A new cybercrime malware is doing the rounds in Thailand hotels wreaking havoc on the country's lucrative tourism and hospitality industry. The malware campaign is also rampant in many other countries including Argentina, India, Bolivia, Chile, Costa Rica, France, Italy, Mexico, Portugal, Spain, and Turkey.
However, the biggest victim of RevengeHotels malware for now is Brazil, where the front desk in as many as 20 hotels has been reportedly compromised to skim customer's credit card data. The malware is also effectively looting credit card data via major online travel agencies, including Booking dot com.
How RevengeHotels work?
According to an analysis by cybersecurity major Kaspersky, the malware victimizes through phishing emails with attachments such as PDF, Word or Excel documents. Once someone opens the malicious document, the malware exploits a vulnerability (CVE-2017-0199), to execute VBScript or PowerShell and install a customized version of malware including RevengeRAT, NjRAT, NanoCoreRAT, 888 RAT to name a few.
To convince the front desk hotel employees, the spear-phishing email camouflage as quotation request for a large number of guests. The email impersonates any Government organization or large Enterprise. Kaspersky claimed to found out the cybercriminal groups targeting the hospitality sector using the same tools and techniques, and prefer social engineering techniques to launch spear-phishing attacks.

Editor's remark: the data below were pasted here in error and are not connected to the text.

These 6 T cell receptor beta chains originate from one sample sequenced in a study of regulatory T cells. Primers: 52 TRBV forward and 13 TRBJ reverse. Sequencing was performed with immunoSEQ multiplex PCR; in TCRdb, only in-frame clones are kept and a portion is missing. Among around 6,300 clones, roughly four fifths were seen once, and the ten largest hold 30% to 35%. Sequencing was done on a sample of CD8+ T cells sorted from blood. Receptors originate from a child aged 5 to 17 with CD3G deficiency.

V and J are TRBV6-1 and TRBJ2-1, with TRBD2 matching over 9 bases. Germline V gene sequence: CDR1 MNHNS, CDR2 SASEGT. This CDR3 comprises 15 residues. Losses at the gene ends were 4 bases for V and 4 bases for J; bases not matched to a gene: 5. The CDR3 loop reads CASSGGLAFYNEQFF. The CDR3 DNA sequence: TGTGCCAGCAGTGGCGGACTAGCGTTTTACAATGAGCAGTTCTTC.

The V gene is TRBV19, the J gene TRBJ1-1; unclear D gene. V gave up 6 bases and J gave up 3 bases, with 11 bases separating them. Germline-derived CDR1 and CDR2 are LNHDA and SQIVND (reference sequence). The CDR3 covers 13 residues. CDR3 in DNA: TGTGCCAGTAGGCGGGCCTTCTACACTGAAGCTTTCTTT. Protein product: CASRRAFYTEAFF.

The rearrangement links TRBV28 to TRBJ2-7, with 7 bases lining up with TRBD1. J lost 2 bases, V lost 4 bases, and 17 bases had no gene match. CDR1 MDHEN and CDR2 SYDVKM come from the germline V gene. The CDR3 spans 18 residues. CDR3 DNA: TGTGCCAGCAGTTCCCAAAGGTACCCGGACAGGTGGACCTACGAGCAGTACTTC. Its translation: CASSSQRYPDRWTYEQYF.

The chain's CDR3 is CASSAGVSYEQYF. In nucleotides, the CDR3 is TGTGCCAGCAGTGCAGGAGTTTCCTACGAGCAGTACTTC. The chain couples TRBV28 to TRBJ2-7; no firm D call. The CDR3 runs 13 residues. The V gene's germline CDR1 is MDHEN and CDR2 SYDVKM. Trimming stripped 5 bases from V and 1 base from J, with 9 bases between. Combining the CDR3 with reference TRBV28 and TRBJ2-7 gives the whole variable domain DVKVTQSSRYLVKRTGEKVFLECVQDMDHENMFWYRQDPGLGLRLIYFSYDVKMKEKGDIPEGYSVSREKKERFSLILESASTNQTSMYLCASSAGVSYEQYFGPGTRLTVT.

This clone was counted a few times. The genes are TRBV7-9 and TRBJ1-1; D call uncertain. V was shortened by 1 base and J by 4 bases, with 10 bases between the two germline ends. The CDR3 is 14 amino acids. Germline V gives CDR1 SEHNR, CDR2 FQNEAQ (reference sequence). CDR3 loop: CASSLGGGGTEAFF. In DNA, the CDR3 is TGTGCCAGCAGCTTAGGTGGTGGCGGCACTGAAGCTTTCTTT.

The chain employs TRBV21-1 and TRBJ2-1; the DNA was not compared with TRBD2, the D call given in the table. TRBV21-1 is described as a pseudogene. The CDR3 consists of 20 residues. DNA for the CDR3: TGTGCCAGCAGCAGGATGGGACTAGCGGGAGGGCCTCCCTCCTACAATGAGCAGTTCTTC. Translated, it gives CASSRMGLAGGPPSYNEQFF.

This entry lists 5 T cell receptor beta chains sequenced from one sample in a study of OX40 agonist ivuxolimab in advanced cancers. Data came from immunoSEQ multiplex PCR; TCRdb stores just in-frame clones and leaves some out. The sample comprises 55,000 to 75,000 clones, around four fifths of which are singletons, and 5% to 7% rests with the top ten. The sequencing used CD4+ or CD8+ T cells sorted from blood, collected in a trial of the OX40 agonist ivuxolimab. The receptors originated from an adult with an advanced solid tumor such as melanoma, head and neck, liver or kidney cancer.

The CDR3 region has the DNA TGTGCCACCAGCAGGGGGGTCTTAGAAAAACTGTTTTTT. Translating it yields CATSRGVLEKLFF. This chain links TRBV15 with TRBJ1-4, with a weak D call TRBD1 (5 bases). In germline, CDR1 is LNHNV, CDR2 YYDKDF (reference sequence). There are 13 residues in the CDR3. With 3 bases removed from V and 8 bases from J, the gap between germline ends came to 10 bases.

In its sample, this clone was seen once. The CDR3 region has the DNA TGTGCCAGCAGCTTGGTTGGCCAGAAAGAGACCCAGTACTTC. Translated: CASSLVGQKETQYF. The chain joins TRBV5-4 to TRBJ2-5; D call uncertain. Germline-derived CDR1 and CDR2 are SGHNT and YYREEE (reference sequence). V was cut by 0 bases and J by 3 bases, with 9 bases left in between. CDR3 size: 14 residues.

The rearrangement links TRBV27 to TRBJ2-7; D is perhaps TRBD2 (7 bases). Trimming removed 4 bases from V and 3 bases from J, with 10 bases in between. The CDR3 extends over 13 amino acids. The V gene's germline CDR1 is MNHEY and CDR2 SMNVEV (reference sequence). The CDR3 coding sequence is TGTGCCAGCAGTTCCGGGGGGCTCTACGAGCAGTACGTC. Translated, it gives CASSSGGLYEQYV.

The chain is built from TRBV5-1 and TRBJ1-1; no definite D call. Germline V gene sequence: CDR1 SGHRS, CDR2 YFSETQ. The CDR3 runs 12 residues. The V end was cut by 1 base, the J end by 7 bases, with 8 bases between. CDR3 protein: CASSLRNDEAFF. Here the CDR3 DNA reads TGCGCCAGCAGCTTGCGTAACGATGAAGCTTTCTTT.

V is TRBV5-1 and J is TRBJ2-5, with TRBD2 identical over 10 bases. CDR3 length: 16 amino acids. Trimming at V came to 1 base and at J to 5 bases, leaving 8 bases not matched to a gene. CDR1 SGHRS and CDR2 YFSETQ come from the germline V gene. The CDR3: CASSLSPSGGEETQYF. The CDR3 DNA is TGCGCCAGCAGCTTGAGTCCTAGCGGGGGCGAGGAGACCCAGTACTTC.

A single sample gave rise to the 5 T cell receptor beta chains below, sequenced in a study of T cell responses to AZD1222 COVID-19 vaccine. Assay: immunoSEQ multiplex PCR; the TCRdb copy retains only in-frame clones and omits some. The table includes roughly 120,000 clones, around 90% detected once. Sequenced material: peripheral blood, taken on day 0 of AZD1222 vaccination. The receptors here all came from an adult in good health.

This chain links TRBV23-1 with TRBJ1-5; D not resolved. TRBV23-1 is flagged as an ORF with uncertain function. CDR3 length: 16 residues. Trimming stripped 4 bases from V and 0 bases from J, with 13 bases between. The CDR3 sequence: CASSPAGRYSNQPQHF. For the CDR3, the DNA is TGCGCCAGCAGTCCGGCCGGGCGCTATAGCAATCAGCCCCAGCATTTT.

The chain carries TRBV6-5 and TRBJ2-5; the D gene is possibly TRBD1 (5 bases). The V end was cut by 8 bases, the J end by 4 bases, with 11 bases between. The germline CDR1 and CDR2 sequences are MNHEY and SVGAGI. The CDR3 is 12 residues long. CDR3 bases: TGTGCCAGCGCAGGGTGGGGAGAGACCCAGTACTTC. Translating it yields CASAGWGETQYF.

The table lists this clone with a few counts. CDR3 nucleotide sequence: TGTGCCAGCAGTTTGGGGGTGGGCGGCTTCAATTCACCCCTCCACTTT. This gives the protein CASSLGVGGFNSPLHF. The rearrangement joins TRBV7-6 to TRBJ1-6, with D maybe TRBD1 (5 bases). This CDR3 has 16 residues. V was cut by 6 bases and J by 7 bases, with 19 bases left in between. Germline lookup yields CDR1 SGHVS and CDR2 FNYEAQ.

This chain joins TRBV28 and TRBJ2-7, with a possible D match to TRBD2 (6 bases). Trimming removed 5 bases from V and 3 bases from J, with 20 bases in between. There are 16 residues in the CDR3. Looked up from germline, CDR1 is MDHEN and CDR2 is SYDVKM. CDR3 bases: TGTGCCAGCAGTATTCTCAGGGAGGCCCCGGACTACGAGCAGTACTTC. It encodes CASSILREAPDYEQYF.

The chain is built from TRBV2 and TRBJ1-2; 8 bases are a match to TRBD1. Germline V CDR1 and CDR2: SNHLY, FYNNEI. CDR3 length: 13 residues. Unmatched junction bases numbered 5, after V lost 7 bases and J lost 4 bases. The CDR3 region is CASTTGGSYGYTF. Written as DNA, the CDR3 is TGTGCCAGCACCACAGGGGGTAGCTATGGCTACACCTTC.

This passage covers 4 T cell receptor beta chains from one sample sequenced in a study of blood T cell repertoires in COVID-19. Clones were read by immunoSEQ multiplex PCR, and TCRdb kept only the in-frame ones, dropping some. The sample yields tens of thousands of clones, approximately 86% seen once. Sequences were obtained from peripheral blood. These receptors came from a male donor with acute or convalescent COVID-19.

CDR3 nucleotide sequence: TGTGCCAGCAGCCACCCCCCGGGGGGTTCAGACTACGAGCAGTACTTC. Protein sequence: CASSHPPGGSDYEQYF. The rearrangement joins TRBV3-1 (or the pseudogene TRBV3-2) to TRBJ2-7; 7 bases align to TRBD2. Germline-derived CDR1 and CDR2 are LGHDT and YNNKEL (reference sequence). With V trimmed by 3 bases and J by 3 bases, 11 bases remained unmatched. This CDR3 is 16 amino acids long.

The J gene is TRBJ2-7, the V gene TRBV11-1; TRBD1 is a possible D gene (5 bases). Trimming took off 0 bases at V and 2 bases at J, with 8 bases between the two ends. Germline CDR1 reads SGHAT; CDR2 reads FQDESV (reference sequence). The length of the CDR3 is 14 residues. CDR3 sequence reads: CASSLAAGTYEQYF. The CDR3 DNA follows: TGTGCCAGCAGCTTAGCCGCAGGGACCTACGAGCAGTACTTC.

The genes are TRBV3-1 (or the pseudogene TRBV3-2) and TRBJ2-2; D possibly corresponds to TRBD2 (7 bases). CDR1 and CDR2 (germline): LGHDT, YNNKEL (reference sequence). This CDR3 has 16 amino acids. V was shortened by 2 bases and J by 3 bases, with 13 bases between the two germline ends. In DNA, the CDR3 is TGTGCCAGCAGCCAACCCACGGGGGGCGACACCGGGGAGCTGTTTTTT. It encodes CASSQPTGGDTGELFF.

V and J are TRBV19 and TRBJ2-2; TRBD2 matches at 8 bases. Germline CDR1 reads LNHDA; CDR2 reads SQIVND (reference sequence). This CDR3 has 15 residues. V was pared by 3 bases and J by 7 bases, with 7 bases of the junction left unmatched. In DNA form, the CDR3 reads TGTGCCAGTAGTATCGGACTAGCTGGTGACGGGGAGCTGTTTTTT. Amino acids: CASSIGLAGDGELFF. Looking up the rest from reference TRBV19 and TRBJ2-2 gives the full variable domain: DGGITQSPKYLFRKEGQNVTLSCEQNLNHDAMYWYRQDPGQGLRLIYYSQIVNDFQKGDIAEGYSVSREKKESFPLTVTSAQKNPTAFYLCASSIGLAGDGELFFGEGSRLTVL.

For example, the email in the above screengrab is written in Portuguese. It pretends to arrive from a real-life attorney office. The email comes with two attachments -- a copy of National Registry of Legal Entities card (CNPJ) and a malicious word file that would compromise the victims' machine once opened.
RevengeHotels cybercriminals sell off the skimmed credit card data along with users credentials of the hotel admins on the dark web.
Most of the victims of RevengeHotels malware are associated with the hospitality sector around the world.
To stay safe from such destructive attacks, Kaspersky has suggested the users' shouldn't pay directly via Credit card. Instead, they can use virtual wallet apps like Google Pay or Apple Pay, for instance.